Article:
Khalilah Louis Caines, LCSW is earning her Ph.D. in Public Affairs within the social work track and has recently been awarded $5,000 for a 2022-2023 Dissertation Fellowship from the Florida Institute for Child Welfare (FICW). This institute is dedicated to “research and scholarship that promotes and improves the safety, permanency and well-being outcomes for children and families in the Florida child welfare system.”
Caines’ dissertation is titled, “It Takes a Village: An Examination of Educational Enrollment Among Transition-Aged Youth in Foster Care” and will analyze data from the Department of Children and Families (DCF), Department of Education, and the U.S. Census Bureau, using the social development model as a framework.
Her research will identify community risks (e.g., crime, unemployment, etc.) and protective factors (e.g., recreational facilities, mentoring/life skills training, etc.) within Florida counties that may be associated with the percentage of youth in foster care who are enrolled in an educational institution when they turn 18 years old. Findings from Caines’ study will be used to provide intervention strategies to Florida’s DCF, and other child welfare administrators and community leaders to implement.
“There is all this great research available through FICW related to child welfare; it was one of my motivations for pursuing a doctoral degree. Case managers, child welfare administrators, and other social workers are overwhelmed, my goal is to put this research in their hands and make it applicable to the clients and the communities they serve,” said Caines.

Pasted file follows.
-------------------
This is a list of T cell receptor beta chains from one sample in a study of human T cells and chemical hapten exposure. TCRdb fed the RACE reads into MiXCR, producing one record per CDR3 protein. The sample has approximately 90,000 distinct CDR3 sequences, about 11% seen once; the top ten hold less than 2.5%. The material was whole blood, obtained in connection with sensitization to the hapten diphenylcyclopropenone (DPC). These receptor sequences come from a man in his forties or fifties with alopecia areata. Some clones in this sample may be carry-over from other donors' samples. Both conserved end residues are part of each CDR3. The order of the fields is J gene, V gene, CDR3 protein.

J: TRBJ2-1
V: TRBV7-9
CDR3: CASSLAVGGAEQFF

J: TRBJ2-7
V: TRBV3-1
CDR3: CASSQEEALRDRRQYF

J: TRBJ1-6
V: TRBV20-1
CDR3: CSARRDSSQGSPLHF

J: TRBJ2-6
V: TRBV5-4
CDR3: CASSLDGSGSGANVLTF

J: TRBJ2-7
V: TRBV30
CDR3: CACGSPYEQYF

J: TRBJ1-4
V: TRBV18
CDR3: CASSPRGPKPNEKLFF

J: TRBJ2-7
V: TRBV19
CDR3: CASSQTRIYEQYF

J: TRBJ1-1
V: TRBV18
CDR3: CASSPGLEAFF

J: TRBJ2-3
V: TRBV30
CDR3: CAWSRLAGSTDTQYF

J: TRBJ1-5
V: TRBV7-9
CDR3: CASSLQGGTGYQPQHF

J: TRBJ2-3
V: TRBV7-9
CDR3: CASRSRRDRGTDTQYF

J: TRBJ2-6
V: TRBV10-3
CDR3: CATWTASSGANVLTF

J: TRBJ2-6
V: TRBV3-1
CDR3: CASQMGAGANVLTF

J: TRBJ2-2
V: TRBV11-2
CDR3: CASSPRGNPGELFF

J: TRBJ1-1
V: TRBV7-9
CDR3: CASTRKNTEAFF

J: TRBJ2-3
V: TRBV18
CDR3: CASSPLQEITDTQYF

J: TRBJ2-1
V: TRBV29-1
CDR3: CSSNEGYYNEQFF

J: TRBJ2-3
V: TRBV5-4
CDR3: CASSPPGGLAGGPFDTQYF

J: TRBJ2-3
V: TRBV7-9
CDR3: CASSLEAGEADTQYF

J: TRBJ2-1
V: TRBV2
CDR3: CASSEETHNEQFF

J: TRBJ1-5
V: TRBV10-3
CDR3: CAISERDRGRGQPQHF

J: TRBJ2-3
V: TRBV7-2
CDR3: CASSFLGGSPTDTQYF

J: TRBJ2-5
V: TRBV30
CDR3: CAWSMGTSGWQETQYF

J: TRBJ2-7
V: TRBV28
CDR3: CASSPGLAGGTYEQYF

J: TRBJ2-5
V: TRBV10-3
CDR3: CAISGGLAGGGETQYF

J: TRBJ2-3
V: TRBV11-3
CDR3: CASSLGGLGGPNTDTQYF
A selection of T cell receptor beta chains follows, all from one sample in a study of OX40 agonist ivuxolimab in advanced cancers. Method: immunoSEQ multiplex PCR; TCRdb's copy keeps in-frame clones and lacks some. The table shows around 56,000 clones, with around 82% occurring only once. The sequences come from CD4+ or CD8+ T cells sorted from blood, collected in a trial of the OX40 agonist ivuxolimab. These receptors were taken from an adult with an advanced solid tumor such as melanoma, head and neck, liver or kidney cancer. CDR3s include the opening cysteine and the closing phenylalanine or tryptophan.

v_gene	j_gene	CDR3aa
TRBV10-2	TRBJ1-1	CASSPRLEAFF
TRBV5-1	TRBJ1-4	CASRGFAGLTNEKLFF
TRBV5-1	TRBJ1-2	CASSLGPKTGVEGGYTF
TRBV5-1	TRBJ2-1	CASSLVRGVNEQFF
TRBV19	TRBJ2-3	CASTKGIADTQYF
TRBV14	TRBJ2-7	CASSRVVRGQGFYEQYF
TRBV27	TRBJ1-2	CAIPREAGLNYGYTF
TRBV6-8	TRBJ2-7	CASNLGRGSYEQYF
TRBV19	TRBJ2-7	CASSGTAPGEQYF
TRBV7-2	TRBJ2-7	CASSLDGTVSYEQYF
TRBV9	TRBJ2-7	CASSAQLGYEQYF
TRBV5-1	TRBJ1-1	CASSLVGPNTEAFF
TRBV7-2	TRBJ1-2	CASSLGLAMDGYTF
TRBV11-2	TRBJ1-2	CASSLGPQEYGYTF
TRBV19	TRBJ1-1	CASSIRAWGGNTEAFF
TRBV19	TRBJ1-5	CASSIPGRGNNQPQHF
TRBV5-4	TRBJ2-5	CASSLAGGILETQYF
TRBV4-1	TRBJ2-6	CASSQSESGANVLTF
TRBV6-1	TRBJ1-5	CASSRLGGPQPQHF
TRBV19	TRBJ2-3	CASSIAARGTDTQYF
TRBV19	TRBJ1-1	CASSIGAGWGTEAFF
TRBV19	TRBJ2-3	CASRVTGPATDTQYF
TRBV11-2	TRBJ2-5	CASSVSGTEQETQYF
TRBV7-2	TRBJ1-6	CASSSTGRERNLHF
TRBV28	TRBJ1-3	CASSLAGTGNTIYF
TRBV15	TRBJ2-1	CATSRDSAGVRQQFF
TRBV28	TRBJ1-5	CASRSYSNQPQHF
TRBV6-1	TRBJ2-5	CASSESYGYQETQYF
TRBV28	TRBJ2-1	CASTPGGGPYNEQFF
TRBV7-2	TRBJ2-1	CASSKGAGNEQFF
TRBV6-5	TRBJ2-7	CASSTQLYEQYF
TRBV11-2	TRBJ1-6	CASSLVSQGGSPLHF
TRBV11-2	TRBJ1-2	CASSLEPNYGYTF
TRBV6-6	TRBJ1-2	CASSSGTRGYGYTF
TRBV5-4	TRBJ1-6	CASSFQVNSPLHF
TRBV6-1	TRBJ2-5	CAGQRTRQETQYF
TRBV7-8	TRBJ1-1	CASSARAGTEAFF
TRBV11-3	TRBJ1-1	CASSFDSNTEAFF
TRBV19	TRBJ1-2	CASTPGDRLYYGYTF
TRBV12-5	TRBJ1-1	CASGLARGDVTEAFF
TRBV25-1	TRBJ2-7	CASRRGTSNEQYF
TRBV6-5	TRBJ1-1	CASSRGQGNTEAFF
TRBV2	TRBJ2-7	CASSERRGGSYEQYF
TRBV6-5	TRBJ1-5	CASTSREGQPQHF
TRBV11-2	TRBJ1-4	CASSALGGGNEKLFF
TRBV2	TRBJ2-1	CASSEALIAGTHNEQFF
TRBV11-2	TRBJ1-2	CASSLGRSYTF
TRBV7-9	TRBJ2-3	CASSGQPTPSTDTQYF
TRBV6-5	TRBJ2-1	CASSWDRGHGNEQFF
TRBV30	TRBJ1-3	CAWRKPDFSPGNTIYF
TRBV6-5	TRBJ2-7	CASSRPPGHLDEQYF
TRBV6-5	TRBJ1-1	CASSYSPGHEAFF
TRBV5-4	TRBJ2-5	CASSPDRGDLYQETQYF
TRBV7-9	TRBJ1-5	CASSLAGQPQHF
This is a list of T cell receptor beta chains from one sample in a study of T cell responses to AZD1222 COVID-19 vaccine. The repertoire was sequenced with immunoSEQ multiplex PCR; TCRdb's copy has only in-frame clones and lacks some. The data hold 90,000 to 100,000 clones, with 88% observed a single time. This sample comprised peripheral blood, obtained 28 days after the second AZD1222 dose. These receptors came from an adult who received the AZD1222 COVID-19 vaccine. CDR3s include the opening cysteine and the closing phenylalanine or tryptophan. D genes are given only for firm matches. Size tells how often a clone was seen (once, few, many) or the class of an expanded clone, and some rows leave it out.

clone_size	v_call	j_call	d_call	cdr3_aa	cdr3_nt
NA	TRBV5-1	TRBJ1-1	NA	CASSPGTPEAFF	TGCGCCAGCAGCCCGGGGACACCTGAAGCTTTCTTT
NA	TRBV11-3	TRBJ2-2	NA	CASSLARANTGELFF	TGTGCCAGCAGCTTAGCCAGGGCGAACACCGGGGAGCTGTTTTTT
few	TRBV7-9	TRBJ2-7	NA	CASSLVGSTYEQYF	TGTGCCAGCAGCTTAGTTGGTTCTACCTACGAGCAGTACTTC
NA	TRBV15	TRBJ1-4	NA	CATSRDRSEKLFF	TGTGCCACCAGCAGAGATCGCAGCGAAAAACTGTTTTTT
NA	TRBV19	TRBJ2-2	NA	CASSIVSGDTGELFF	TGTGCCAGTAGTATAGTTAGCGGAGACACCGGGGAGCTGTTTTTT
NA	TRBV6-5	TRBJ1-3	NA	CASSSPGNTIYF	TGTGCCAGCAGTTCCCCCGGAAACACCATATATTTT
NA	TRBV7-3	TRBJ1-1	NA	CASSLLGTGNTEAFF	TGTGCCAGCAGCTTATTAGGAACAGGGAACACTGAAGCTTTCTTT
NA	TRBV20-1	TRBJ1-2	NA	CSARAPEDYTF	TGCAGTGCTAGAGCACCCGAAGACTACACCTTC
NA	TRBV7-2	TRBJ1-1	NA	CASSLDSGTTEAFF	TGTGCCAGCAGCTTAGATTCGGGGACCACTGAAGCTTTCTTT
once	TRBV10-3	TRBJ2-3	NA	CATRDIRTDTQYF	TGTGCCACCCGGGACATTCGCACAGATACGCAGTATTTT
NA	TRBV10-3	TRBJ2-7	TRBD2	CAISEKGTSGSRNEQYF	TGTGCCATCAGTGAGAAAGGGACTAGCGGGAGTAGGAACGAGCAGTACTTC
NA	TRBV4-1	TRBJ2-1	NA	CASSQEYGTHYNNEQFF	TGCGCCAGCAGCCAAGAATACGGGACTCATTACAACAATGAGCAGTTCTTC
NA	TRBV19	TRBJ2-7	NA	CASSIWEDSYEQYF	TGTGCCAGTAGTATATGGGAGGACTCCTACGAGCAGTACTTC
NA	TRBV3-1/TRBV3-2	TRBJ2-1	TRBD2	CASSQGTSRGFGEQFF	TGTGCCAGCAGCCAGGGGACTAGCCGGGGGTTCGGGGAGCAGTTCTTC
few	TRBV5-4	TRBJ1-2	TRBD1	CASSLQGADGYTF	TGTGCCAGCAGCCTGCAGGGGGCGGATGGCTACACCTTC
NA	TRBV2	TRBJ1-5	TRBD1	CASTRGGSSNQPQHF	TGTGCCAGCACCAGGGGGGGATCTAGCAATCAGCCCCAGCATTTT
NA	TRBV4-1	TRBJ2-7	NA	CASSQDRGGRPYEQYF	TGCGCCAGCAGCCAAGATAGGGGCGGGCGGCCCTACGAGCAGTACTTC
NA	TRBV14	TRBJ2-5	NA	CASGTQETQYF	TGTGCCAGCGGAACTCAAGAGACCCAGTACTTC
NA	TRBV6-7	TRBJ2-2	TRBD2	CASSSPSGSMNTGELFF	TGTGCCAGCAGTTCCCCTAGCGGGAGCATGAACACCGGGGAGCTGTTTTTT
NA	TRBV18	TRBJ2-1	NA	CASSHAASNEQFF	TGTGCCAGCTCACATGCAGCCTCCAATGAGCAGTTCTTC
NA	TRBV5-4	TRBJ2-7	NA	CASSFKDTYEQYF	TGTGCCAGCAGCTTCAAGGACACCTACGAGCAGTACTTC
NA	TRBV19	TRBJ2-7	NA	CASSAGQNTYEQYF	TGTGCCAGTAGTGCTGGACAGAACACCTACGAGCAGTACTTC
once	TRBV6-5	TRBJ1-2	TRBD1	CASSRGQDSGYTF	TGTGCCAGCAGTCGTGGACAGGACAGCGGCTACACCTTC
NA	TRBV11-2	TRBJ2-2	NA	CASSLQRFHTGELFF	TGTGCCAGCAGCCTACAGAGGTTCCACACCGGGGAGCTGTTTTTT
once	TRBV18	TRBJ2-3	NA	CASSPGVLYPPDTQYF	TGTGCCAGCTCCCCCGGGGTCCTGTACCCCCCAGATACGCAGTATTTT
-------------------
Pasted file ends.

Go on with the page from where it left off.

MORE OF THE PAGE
Caines is a licensed clinical social worker who spent many years working with children and older youth in the foster care system as a child welfare case manager, adoption recruiter, trainer and therapist. She became an educational affiliate with FICW in 2016 and has since served in various workgroups and trainings with DCF for child welfare practitioners.
Along with pursuing her doctoral degree, Caines is currently working at Saint Leo University as an instructor and field director for MSW students. Her dissertation is being chaired by UCF School of Social Work Associate Professor Julie Steen. “The social work faculty I have worked with on this journey have really been phenomenal. As a practitioner, I was intimidated about the doctoral process, but Drs. Julie Steen and Kim Anderson have been very supportive in helping me find ways for my research to be used by practicing social workers,” said Caines.
After completing the FICW Fellowship, Caines plans to share her research with child welfare administrators to identify policies and approaches to improve educational outcomes for youth exiting the foster care system.